NAIROBI, Kenya, Jan 18 – Kenya’s trade deficit dropped significantly in the 10 months to October 2016 with a year on year decline of 13.2 percent.
The trade deficit of Sh705 billion is the lowest import-export difference since 2012 according to the Kenya National Bureau of Statistics.
The improvement in trade deficit was mainly driven by an 8.8 percent drop in imports with transport equipment declining by 6 percent and fuel imports remaining fairly static.
“The drop in imports was driven by reduced purchases of transport equipment – averaged 10.4 percent of total imports in 2016 versus 16.3 percent in 2015. However, importation of machinery increased pushing its contribution of total imports to 21.4 percent from 17.9 percent in 2015. Importation of fuel remained fairly static at 14.2 percent of total imports from 15 percent in 2015 – most notably however, in October, fuel imports represented 17.1% of total imports, the highest level since December 2014,”KNBS explained.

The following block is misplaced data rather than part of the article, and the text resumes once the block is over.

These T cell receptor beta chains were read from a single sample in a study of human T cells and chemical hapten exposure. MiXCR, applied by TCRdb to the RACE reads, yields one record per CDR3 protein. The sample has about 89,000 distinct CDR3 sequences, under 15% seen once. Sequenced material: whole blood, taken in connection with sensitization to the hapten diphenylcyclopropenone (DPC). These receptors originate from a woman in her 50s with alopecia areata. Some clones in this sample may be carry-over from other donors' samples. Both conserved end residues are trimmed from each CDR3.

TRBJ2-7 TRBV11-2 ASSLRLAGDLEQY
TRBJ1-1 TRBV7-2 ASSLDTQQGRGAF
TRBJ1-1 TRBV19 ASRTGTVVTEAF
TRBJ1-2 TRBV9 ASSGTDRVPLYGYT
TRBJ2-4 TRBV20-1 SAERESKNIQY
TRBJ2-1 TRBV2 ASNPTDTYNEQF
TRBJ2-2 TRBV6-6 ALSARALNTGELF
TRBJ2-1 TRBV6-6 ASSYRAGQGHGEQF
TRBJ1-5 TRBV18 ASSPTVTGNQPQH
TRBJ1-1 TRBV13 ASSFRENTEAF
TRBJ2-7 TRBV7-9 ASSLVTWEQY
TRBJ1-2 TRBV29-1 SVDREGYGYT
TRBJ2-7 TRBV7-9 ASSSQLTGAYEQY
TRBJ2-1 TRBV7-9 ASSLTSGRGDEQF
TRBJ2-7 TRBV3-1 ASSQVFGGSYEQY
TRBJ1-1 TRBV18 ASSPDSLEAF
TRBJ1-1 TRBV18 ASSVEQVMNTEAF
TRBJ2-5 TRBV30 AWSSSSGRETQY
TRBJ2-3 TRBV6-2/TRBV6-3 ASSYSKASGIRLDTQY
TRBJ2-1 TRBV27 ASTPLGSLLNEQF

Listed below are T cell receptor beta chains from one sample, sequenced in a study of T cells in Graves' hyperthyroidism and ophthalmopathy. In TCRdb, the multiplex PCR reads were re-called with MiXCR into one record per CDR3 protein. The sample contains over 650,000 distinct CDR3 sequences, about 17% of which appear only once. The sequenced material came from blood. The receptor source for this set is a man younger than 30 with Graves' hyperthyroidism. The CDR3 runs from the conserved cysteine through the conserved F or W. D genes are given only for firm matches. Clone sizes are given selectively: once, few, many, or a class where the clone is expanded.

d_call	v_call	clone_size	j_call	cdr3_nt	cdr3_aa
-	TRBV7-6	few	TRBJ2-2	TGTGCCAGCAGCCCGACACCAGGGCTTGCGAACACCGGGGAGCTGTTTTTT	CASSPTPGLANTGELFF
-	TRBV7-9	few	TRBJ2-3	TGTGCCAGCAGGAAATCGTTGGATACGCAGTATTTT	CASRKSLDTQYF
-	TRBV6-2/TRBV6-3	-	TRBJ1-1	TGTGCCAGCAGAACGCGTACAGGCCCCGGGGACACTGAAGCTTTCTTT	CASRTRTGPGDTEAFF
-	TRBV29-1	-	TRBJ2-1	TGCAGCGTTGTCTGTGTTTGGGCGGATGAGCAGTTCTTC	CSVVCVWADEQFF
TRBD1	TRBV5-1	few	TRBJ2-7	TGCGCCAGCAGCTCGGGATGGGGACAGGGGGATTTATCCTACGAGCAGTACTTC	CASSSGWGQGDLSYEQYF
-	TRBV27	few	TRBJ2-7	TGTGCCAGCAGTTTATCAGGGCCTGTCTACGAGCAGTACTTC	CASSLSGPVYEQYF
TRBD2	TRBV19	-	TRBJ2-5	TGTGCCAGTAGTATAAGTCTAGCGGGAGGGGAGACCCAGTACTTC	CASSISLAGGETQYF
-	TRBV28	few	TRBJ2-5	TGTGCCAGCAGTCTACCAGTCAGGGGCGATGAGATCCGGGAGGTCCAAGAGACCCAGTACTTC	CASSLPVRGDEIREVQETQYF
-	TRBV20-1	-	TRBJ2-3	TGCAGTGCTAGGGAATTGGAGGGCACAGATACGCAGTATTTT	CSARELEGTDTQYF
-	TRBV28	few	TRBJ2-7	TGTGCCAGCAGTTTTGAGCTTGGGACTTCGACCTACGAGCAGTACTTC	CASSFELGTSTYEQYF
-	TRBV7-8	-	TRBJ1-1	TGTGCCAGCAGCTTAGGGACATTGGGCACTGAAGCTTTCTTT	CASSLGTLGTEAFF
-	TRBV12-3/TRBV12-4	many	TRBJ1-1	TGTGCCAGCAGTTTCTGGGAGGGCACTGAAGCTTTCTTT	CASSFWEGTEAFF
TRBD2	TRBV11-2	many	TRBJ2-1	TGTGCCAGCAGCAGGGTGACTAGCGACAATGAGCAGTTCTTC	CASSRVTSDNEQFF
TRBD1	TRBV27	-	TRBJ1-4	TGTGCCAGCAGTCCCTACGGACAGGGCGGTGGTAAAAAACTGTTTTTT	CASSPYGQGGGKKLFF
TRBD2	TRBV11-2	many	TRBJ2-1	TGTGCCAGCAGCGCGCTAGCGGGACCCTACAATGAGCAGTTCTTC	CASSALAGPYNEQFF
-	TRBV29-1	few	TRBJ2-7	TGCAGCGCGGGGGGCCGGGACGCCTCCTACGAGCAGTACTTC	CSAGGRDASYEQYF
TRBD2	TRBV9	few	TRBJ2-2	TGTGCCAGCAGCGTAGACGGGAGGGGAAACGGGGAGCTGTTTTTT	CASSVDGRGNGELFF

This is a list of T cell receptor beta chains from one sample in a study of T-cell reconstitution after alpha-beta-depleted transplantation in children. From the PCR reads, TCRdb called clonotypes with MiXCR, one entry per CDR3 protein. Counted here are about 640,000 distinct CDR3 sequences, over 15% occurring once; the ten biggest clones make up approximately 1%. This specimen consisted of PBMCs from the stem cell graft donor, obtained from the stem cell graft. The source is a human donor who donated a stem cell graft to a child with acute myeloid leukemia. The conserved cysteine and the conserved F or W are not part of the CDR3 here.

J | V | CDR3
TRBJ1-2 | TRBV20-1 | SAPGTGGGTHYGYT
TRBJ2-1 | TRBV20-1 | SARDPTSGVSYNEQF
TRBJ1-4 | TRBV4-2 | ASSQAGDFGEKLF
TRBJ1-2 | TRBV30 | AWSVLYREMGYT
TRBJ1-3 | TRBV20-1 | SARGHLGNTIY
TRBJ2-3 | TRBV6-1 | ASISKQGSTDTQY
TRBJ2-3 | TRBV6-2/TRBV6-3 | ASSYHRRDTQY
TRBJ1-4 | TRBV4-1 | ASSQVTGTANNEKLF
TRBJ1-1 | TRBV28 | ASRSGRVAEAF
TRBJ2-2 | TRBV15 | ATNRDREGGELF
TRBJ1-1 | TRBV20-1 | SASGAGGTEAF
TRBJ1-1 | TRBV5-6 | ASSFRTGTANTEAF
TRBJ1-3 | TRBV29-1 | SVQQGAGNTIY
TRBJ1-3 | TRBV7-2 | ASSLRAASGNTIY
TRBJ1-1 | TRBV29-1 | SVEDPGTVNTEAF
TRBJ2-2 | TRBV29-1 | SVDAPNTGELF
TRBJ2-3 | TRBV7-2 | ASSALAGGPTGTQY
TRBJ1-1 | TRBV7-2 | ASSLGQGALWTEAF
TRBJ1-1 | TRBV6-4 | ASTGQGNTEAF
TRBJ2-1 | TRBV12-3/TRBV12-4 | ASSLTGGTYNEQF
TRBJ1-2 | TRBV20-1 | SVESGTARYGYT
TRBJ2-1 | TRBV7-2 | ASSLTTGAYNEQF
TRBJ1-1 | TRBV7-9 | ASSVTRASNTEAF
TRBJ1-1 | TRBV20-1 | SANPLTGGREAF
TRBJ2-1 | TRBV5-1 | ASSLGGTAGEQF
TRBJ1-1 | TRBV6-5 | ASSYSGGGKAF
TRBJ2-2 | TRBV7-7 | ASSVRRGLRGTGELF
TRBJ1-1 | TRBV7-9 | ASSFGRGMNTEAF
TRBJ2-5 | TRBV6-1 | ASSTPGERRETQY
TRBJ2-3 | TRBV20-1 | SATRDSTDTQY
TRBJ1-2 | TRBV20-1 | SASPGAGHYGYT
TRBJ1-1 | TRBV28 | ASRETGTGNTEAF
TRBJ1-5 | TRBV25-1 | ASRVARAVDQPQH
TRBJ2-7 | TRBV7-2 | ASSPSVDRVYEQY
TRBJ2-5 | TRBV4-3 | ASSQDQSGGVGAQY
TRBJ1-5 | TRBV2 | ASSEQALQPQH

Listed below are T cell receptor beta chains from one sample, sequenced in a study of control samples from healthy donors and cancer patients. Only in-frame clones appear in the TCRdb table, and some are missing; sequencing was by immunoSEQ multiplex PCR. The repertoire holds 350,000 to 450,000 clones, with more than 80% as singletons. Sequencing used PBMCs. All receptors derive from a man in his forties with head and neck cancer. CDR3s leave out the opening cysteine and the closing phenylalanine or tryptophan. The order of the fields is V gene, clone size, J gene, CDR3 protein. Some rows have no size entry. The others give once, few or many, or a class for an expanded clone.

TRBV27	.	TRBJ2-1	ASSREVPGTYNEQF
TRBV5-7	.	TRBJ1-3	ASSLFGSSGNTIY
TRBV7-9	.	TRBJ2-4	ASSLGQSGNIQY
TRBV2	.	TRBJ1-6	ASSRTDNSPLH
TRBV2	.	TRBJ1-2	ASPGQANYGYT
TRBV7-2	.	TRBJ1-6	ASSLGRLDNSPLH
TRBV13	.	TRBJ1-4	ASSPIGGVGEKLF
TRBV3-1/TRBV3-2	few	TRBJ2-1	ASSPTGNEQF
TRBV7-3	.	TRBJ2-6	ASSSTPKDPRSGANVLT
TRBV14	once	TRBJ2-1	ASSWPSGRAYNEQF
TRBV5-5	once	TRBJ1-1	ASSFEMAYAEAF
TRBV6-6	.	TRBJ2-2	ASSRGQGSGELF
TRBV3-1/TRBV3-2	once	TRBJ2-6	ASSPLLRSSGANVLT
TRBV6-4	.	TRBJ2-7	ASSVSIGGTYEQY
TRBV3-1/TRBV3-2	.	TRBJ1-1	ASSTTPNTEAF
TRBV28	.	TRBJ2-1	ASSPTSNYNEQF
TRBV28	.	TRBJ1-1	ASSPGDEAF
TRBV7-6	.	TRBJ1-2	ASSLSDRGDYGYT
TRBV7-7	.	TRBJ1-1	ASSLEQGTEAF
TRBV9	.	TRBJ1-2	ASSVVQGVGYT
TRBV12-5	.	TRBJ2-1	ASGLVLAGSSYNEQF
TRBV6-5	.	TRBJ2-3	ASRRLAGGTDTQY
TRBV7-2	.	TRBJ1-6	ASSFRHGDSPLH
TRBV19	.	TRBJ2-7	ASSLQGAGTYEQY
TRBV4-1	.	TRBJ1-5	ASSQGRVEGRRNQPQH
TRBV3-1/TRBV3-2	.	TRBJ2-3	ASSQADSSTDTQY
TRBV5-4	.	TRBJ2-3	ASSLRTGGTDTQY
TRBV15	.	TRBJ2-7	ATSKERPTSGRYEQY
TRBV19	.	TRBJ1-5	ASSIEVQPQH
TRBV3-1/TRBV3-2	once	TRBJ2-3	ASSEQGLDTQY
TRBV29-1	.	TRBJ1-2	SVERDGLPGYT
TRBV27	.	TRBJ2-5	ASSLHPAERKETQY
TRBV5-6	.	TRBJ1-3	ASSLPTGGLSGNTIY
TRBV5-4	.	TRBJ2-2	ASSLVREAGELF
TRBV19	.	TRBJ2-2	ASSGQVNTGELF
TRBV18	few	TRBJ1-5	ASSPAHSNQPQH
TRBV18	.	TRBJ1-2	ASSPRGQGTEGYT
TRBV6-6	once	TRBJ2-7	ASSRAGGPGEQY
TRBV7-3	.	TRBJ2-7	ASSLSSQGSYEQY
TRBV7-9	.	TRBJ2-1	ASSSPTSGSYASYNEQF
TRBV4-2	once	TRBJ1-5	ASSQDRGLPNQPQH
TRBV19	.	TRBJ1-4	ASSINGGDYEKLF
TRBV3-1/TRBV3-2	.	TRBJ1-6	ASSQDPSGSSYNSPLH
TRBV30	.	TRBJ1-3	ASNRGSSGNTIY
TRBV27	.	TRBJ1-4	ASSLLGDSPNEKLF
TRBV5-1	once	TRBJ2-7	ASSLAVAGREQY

However, exports in 2016 declined marginally by 1.3 percent compared to a growth of 6.2 percent growth in 2015.
Food and beverage exports improved by the largest margin last year contributing to 46 percent of total exports from 42 percent.
Analysts at Standard Investment Bank see a weaker trade balance in 2017 due to a prolonged dry season piling pressure on tea, coffee and flower output.
“Kenya’s trade balance, and therefore currency performance, remains heavily exposed to imports, especially given lackluster exports performance. Weakening of the trade balance is likely to result in more adverse currency movements triggering increased likelihood of policy tightening,” SIB noted.